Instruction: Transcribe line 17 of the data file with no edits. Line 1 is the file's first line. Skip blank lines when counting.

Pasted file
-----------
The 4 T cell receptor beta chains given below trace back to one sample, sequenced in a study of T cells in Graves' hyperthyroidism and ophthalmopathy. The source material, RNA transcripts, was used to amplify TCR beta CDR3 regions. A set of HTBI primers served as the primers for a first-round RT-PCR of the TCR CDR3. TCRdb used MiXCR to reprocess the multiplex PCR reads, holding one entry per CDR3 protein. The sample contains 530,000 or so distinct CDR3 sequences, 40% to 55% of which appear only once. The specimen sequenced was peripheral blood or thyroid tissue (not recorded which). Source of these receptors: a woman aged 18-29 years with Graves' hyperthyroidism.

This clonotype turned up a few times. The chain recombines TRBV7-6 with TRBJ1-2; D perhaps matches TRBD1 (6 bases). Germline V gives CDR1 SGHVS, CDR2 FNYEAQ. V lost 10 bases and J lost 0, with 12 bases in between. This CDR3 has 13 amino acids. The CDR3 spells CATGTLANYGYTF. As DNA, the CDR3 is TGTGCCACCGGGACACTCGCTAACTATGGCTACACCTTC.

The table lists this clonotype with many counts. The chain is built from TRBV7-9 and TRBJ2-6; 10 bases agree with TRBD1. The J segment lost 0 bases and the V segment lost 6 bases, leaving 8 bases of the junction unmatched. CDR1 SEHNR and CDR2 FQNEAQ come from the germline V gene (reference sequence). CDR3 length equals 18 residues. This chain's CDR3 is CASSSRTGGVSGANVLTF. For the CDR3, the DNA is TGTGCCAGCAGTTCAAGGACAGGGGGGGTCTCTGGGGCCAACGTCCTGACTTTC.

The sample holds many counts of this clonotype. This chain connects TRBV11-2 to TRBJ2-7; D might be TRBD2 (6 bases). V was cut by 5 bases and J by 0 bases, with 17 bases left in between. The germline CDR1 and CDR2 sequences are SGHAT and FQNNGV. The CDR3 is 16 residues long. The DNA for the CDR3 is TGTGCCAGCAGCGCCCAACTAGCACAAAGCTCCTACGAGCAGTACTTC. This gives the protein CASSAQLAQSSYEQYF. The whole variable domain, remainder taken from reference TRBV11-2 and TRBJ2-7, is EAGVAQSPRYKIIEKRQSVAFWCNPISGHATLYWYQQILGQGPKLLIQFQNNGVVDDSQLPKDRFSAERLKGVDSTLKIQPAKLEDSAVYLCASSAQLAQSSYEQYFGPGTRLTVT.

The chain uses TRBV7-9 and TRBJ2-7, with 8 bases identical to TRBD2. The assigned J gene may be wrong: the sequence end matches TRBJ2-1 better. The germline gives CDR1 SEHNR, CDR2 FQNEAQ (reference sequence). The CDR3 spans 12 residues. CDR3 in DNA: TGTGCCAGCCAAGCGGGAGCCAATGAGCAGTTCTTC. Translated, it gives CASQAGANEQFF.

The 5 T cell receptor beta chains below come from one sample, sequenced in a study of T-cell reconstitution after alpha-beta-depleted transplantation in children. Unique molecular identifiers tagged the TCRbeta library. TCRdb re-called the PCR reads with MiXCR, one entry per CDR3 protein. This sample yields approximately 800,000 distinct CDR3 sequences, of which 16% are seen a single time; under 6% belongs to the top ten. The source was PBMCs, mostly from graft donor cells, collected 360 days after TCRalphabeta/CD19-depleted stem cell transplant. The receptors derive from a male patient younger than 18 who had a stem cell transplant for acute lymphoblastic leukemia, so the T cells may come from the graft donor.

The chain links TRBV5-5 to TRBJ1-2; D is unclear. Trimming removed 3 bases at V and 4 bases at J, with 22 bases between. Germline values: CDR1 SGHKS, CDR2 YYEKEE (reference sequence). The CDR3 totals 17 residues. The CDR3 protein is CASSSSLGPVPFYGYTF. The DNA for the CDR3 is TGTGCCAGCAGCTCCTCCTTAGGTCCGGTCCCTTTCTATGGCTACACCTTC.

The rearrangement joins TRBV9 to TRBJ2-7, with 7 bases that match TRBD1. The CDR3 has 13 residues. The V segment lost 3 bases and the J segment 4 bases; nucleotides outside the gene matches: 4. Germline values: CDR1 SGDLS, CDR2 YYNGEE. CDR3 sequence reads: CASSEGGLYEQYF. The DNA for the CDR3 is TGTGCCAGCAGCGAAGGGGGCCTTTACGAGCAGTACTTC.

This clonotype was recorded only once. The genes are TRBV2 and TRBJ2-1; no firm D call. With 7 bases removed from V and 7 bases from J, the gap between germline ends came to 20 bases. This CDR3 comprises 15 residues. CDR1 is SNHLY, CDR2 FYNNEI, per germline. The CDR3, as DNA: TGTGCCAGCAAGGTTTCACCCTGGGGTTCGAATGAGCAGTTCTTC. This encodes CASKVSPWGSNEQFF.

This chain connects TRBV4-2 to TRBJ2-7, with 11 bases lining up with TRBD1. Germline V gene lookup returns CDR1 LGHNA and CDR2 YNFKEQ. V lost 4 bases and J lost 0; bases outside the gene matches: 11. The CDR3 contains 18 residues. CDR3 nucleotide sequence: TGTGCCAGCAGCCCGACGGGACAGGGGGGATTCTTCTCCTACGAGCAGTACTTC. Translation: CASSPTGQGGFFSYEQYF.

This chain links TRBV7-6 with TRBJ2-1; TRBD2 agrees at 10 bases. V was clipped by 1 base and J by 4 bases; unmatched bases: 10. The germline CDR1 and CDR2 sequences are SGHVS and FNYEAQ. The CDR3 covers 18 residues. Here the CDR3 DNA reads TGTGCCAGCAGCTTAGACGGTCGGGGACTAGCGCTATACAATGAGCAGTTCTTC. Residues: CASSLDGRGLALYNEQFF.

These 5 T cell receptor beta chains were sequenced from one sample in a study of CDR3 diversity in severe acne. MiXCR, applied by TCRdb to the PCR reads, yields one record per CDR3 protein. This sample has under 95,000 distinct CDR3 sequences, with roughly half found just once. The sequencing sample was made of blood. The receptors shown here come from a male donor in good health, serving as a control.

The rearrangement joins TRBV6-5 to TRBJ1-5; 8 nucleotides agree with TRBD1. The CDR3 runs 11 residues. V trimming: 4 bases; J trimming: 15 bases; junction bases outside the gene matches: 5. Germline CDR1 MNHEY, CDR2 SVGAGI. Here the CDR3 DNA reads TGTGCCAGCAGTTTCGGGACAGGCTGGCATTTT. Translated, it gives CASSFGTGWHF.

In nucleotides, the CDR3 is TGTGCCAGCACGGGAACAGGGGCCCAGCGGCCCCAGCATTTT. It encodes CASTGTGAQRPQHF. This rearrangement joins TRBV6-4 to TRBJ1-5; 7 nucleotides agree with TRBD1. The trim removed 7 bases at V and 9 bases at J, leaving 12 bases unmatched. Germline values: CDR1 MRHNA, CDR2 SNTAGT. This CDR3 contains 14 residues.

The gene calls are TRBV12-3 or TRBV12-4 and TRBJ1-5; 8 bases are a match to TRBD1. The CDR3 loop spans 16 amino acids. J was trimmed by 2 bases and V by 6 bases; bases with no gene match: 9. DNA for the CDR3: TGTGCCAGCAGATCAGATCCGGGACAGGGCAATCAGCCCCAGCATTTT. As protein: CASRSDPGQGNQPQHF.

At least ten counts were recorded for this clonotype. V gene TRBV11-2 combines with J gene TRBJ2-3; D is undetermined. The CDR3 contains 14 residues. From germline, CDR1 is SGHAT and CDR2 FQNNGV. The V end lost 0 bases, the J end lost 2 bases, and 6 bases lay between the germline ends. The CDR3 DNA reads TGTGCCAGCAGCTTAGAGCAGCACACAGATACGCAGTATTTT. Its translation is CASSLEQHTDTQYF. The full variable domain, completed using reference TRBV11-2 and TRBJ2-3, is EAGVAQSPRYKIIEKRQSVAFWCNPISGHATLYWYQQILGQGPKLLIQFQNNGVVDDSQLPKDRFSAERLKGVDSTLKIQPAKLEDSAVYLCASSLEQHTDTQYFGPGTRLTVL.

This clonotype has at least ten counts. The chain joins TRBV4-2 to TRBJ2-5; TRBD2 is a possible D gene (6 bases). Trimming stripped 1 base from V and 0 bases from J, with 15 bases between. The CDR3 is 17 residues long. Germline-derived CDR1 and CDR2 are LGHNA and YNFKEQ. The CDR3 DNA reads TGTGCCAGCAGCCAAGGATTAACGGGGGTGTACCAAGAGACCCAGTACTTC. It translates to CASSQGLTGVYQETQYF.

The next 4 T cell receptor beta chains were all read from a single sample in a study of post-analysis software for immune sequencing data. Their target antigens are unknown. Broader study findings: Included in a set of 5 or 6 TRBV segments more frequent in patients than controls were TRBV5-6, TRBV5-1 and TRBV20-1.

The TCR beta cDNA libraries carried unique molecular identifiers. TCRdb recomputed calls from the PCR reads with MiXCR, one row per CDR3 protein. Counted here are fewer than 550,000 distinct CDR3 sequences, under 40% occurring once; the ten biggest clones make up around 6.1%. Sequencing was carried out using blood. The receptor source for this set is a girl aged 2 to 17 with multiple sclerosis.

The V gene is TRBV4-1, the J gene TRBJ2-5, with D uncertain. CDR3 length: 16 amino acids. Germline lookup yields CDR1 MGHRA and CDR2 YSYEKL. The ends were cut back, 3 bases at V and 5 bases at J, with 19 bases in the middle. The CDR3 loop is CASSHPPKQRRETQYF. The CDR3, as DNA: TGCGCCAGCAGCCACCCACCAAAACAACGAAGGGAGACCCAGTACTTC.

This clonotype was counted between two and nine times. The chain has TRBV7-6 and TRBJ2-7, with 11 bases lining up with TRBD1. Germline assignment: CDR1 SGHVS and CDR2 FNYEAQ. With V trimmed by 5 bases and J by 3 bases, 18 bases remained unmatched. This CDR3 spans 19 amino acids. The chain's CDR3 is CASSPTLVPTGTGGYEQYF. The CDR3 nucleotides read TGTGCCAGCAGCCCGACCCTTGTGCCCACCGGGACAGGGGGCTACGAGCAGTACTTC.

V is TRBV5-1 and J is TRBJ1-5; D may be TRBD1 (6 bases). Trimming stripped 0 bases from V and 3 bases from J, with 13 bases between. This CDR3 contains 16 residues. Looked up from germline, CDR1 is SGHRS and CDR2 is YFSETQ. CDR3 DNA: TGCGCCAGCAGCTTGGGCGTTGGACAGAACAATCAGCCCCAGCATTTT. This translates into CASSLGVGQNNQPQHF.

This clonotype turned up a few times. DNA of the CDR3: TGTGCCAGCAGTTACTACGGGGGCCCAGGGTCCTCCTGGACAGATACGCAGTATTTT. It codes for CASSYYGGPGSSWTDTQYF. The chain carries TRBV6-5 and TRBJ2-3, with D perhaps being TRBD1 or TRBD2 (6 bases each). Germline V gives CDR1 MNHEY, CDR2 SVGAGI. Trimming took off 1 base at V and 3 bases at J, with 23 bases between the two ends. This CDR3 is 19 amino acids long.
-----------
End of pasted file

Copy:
This clonotype has at least ten counts. The chain joins TRBV4-2 to TRBJ2-5; TRBD2 is a possible D gene (6 bases). Trimming stripped 1 base from V and 0 bases from J, with 15 bases between. The CDR3 is 17 residues long. Germline-derived CDR1 and CDR2 are LGHNA and YNFKEQ. The CDR3 DNA reads TGTGCCAGCAGCCAAGGATTAACGGGGGTGTACCAAGAGACCCAGTACTTC. It translates to CASSQGLTGVYQETQYF.